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Amy Pemberton (Sherrie) and Oliver Tompsett (Drew) in Rock of Ages at the Shaftesbury Theatre, London.
Photo by Tristram-Kenton
If I could only use one word to describe this raunchy rock musical it would be FUN! It’s not perfect, by any means, or necessarily the piece of light fluff which many musicals intentionally are, but a major part of this show’s off the cuff charm is its seeming spontaneity. It’s comic and romantic action centres around two naïve young people who’ve gone to L.A. in the ‘mid to late ‘80’s’ in seach of fame and, love - Drew, from Detroit and Sherrie from, judging by the big map tracking her when she leaves home in search of her dreams, somewhere round Colorado way.
Beowulf Boritt’s larger than life sets for Rock of Ages, which are on show before it begins, say it all as they’re gaudy, sleazy, and full of big, bold neon signs proclaiming ‘Nude Girls,’ ‘Cocktails’ ‘Open 24 Hours’, etc, indicative of Sunset Strip of that era. Amid all this aptly tattered sleaze is The Bourbon Room, legendary rock club where heavy rockers Arsenal got their start. Drew (Oliver Tompsett) cleans toilets in the club and when Sherrie (Amy Pemberton) appears on the scene in the mandatory gear of the day – big hair, short skirt and high boots, he is instantly smitten. The fact that they both love Slush Puppies seems to give them an instant inkling that they’ve got a lot in common. You might think ‘common’ is the operative word here, but things not being what they seem, it really isn’t, as Drew and Sherrie are two characters with hearts, albeit cautious ones, as Drew’s naturally slow to make a move, and Sherrie’s been burnt before. So we have a scenario that ‘just ain’t gonna happen’ as the show’s seemingly all knowing narrator Lonny (Simon Lipkin) might say. Enter the ultimate front man, Stacee Jaxx (Shayne Ward), all testosterone and ego who gets girls just by crooking his little finger, to complicate things. Meanwhile on the political front, developers are moving in on the Strip and its burgeoning rock scene and Hertz (Rohan Tickell) and his son Franz (Sandy Moffat) who want to fill the planet with shopping malls are bearing down. Regina (Jodie Jacobs) launches a protest, recruiting all the scantily clad rock chicks and wanna be rockers from the Strip to join her. Will love triumph? Will the rock scene win the day? You’ll just have to go along and see!
Big, splashy and shamelessly manipulative, but fun nonetheless, Rock of Ages isn’t high art, but it never professes to be, with narrator Lonny bringing out his ‘Musical Theatre for Dummies’ book at just the right moment to disclaim any aspirations towards such aesthetics. One thing this show definitely is, however, is clever, as its writers understood when to have their narrator give the audience a questioning look in order to deflect questions, or, explain away the stereotypes onstage by giving an artful shrug or motion of his hands as if to say, ‘Whatta ya want?’ What most audiences want from a musical is to be entertained, and this show is entertaining. It’s also got a sense of playfulness that tends to keep one step ahead of it’s’ viewers assumptions and oft allows its’ characters to laugh along with us – very wise and no doubt, one of the main secrets of its’ Broadway success, where it’s been running for two years.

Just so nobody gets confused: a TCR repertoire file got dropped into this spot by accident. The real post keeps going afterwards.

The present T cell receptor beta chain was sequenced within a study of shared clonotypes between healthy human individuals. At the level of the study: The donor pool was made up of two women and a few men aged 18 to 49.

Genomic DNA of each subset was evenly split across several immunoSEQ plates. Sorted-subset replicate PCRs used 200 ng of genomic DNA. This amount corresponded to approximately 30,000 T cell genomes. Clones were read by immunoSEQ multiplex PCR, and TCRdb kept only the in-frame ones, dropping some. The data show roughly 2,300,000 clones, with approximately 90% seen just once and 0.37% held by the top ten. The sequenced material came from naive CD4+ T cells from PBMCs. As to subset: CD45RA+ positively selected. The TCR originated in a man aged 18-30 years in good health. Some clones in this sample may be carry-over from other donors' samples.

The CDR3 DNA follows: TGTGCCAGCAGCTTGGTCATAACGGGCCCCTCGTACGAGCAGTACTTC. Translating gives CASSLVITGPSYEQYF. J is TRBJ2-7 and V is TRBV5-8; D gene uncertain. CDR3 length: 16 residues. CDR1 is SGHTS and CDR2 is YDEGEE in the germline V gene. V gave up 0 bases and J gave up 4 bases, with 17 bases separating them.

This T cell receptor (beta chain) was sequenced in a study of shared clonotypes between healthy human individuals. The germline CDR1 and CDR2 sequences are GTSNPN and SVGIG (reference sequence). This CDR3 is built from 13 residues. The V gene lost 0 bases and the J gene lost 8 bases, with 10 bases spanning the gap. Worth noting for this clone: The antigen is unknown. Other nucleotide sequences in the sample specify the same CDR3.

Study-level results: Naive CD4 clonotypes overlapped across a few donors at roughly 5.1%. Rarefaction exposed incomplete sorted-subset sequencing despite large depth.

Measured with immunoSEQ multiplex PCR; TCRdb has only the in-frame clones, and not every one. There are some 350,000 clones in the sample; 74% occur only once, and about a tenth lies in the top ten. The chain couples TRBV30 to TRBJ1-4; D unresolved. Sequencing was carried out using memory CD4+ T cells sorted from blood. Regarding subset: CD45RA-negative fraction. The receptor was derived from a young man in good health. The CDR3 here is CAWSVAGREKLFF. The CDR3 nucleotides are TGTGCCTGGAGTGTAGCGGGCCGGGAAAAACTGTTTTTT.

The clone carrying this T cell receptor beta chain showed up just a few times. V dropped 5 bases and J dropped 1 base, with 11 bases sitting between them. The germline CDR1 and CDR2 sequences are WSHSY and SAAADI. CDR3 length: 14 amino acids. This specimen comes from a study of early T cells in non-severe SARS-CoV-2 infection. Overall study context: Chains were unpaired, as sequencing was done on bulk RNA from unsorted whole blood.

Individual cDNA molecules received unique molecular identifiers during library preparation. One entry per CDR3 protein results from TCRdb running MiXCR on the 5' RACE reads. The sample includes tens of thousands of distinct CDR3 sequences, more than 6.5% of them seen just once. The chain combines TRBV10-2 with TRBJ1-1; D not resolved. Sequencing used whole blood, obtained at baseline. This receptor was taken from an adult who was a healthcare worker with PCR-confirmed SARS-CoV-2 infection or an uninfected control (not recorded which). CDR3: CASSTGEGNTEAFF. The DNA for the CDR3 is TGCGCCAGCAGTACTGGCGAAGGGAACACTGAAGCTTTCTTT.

What we have here is a pastiche/parody of every rock band, front man and groupie who ever strutted their stuff, on the Strip, sure, but in reality, anywhere. This slant gives the show a wide frame of reference which many in the audience will instantly relate to, whether they were into the stadium, radio hit rock songs the show utilizes, or another type of popular music altogether. Anyone who’s ever been even remotely related to a band in any way, rock or not, be they a roadie, musician, fan, front man, groupie, girl or boyfriend, ex-wife, estranged brother, etc. is sure to find the antics in this show in relation to Arsenal and their egotistical front man, Jaxx riotously funny! But you don’t need first hand band entourage experience to be able to appreciate Jaxx’s carelessly cooed seduction lines, as the ruckus in the stalls behind us bore out when said scenes were being played, and a bevy of middle aged office gals were literally splitting their sides! We are rarely who we seem to be, but, as the clueless among us still tend to judge a book by its’ cover, a bit of leather and eyeliner goes a long way towards making a guy seem a lot tougher (and more interesting) than he really is.
On that note, let’s zero in on this show’s stars, beginning with Amy Pemberton as Sherrie, who, with her blond girlishness and diminutive figure looks like a young Kylie Minogue, though Pemberton’s well feigned U.S. chutzpah makes her character seem more spontaneously glib and cute than girlie, despite all her feminine paraphernalia. Her Sherrie seems like she can handle whatever life throws at her, even if she doesn’t really know the score and Pemberton pulls this paradox in her character off very well, getting laughs just where she should and making us feel her Sherrie belongs with Drew as she does. Pemberton’s singing voice is well suited to her role too, as she is able to soar when she needs to on rock ballads and keep her delivery short and snappy on more rockin’ numbers. As her wanna be rocker leading man, Drew, Oliver Tompsett is tops, particularly in terms of his vocals, which exude stadium rock inflections, even reaching those pesky high notes, seemingly with ease, and his acting is very naturalistic as well, making his character a likeable guy, with more than a modicum of heart, who nonetheless holds back too much for his own good. We’ve all known guys like Drew and seeing Tompsett’s performance brought back fond memories of old long-haired friends. Pemberton and Tompsett’s duets are very well performed and definitely among the highlights of the show.
Another highlight which is truly in a class by itself is Shayne Ward’s swaggering portrayal of cowboy hat wearing, long blond curled, tight satin jeaned Arsenal front man Stacee Jaxx, whom all the girls drool over, despite his cave man technique. It was ever thus, as my granny would say and Ward plays it for all it’s worth, slithering along the stage like the snake Stacee is, being just as funny on film clips of his character, allegedly, living the rock n roll lifestyle surrounded by adoring groupies at home in his mansion, as he is onstage, being Stacee’s nauseatingly conceited self, even while screaming into a mike. The funniest thing is, lots of us especially women, have known guys like Ward’s Stacee too. He really means business when he’s singing as Stacee and Ward is so convincing in all aspects of his role that the show notches up to eleven like the amps in Spinal Tap whenever he’s onstage.